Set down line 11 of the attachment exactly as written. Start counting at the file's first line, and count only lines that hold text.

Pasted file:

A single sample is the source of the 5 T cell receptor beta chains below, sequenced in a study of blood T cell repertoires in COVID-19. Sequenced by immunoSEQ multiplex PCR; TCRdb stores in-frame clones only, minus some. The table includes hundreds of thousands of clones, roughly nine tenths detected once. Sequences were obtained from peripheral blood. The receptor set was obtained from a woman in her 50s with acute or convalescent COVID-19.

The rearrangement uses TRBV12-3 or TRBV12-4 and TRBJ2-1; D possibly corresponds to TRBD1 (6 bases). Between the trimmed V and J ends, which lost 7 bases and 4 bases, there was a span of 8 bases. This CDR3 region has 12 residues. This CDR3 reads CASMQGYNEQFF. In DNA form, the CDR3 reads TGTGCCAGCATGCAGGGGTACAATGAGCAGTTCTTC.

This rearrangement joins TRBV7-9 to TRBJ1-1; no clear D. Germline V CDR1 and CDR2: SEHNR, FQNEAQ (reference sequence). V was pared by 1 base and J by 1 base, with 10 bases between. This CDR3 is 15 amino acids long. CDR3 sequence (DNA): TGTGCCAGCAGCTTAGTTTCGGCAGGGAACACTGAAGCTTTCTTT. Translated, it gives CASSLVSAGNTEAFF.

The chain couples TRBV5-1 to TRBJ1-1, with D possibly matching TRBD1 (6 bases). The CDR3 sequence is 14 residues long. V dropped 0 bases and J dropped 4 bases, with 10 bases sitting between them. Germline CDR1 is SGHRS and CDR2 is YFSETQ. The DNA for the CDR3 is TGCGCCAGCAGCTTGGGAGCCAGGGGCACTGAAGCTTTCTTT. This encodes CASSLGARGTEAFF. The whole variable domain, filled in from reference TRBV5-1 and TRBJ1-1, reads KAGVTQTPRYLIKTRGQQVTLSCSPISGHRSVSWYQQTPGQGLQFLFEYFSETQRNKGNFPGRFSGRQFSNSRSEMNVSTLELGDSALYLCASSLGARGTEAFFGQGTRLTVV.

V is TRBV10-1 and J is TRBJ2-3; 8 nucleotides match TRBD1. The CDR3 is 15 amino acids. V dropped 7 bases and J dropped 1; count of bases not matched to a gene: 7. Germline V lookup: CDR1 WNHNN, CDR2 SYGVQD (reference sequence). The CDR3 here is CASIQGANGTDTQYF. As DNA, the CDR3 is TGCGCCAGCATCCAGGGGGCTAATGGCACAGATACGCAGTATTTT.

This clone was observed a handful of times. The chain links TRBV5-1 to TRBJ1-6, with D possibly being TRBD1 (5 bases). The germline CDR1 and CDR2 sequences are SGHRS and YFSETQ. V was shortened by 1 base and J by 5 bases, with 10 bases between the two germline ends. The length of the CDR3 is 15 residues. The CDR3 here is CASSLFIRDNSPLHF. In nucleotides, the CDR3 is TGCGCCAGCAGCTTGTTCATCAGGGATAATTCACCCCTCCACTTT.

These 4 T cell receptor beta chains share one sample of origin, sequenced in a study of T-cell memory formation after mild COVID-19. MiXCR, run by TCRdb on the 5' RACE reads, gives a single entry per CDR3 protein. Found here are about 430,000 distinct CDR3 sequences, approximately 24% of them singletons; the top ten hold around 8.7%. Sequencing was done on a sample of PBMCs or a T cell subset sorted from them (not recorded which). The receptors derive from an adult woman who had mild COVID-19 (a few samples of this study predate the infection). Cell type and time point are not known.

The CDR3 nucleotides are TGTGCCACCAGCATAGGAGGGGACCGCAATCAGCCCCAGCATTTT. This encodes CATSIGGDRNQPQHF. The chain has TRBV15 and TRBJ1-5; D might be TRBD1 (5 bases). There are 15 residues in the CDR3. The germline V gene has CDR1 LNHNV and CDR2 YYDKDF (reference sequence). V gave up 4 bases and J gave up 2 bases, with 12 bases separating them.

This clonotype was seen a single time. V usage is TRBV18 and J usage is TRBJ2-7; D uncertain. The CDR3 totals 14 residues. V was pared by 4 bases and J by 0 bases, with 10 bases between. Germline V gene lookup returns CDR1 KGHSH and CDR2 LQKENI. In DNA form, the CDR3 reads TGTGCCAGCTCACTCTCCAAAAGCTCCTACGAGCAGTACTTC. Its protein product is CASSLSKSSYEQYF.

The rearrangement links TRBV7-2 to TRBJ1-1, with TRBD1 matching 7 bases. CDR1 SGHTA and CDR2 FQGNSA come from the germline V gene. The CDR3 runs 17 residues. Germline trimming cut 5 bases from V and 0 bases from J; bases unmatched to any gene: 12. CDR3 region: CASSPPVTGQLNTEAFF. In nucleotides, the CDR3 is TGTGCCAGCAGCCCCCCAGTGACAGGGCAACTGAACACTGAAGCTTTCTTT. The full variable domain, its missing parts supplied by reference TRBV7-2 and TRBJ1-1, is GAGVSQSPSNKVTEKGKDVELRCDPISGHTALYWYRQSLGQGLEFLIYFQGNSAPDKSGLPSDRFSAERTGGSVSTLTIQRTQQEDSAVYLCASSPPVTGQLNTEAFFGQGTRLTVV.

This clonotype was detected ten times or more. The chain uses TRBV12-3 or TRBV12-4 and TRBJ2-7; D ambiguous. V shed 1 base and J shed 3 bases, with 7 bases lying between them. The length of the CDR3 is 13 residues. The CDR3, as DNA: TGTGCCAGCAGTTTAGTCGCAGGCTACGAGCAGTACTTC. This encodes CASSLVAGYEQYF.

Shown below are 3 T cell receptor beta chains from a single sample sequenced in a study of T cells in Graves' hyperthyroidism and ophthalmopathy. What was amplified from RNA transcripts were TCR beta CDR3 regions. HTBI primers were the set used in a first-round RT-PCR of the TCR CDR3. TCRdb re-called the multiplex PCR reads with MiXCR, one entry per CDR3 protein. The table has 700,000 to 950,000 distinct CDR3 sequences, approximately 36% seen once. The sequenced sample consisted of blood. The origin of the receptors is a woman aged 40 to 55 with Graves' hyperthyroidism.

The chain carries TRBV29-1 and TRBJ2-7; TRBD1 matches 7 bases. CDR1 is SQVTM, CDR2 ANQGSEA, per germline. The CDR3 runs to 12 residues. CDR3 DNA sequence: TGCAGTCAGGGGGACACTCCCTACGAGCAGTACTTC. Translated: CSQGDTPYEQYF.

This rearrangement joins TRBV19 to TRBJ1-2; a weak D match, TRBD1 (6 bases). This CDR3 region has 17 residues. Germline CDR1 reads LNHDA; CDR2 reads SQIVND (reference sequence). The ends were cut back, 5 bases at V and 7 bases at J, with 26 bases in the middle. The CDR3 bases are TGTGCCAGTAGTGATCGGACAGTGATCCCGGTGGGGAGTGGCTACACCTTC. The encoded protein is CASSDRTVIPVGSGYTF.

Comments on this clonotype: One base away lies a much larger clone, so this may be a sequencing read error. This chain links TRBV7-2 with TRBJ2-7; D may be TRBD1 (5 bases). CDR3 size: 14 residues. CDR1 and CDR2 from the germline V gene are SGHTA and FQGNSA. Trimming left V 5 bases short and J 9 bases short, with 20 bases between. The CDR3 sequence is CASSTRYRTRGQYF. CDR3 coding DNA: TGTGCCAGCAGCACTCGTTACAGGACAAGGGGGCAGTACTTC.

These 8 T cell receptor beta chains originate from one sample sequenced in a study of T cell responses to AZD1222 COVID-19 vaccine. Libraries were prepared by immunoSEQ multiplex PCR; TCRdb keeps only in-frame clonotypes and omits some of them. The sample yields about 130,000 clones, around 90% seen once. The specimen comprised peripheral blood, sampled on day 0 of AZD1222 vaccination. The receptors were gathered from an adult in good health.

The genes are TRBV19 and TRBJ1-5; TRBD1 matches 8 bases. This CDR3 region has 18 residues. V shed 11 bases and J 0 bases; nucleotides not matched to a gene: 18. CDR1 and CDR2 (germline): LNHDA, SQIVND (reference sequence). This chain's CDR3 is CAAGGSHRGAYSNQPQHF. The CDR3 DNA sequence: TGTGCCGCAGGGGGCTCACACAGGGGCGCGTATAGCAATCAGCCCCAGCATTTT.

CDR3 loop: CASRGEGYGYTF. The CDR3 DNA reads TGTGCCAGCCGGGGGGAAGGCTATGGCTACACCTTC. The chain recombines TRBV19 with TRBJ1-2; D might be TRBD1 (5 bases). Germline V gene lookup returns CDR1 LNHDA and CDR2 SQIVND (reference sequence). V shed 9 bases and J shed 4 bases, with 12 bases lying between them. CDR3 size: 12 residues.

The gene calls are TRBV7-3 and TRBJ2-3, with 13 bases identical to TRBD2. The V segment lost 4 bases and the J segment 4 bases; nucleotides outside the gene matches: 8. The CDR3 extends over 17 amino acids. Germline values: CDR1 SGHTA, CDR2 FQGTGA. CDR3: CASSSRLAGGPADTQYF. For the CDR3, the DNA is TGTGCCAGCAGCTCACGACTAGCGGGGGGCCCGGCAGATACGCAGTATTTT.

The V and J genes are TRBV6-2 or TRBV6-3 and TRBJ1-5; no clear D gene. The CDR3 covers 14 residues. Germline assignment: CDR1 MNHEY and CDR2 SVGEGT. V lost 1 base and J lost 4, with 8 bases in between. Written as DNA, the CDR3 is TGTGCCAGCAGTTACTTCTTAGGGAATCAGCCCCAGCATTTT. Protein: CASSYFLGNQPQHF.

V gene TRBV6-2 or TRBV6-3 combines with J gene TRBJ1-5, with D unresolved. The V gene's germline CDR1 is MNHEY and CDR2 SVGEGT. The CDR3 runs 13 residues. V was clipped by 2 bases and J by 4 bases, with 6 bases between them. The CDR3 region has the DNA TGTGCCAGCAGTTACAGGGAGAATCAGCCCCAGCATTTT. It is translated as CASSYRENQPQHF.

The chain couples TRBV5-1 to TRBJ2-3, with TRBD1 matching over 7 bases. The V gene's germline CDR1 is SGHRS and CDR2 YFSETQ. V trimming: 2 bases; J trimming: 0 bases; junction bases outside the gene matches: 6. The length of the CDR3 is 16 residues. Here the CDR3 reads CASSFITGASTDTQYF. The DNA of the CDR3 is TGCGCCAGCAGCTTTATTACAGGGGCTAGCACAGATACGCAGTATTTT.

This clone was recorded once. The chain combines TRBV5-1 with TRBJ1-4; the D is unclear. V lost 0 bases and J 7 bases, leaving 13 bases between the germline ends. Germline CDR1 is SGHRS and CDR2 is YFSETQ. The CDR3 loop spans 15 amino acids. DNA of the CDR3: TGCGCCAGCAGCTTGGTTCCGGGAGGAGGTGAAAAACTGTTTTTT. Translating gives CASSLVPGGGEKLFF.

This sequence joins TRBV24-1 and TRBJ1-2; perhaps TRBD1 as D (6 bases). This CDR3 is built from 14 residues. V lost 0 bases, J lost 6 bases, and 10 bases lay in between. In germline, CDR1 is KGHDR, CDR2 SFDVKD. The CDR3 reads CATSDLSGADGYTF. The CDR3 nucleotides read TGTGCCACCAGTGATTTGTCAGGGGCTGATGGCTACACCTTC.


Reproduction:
This clonotype was detected ten times or more. The chain uses TRBV12-3 or TRBV12-4 and TRBJ2-7; D ambiguous. V shed 1 base and J shed 3 bases, with 7 bases lying between them. The length of the CDR3 is 13 residues. The CDR3, as DNA: TGTGCCAGCAGTTTAGTCGCAGGCTACGAGCAGTACTTC. This encodes CASSLVAGYEQYF.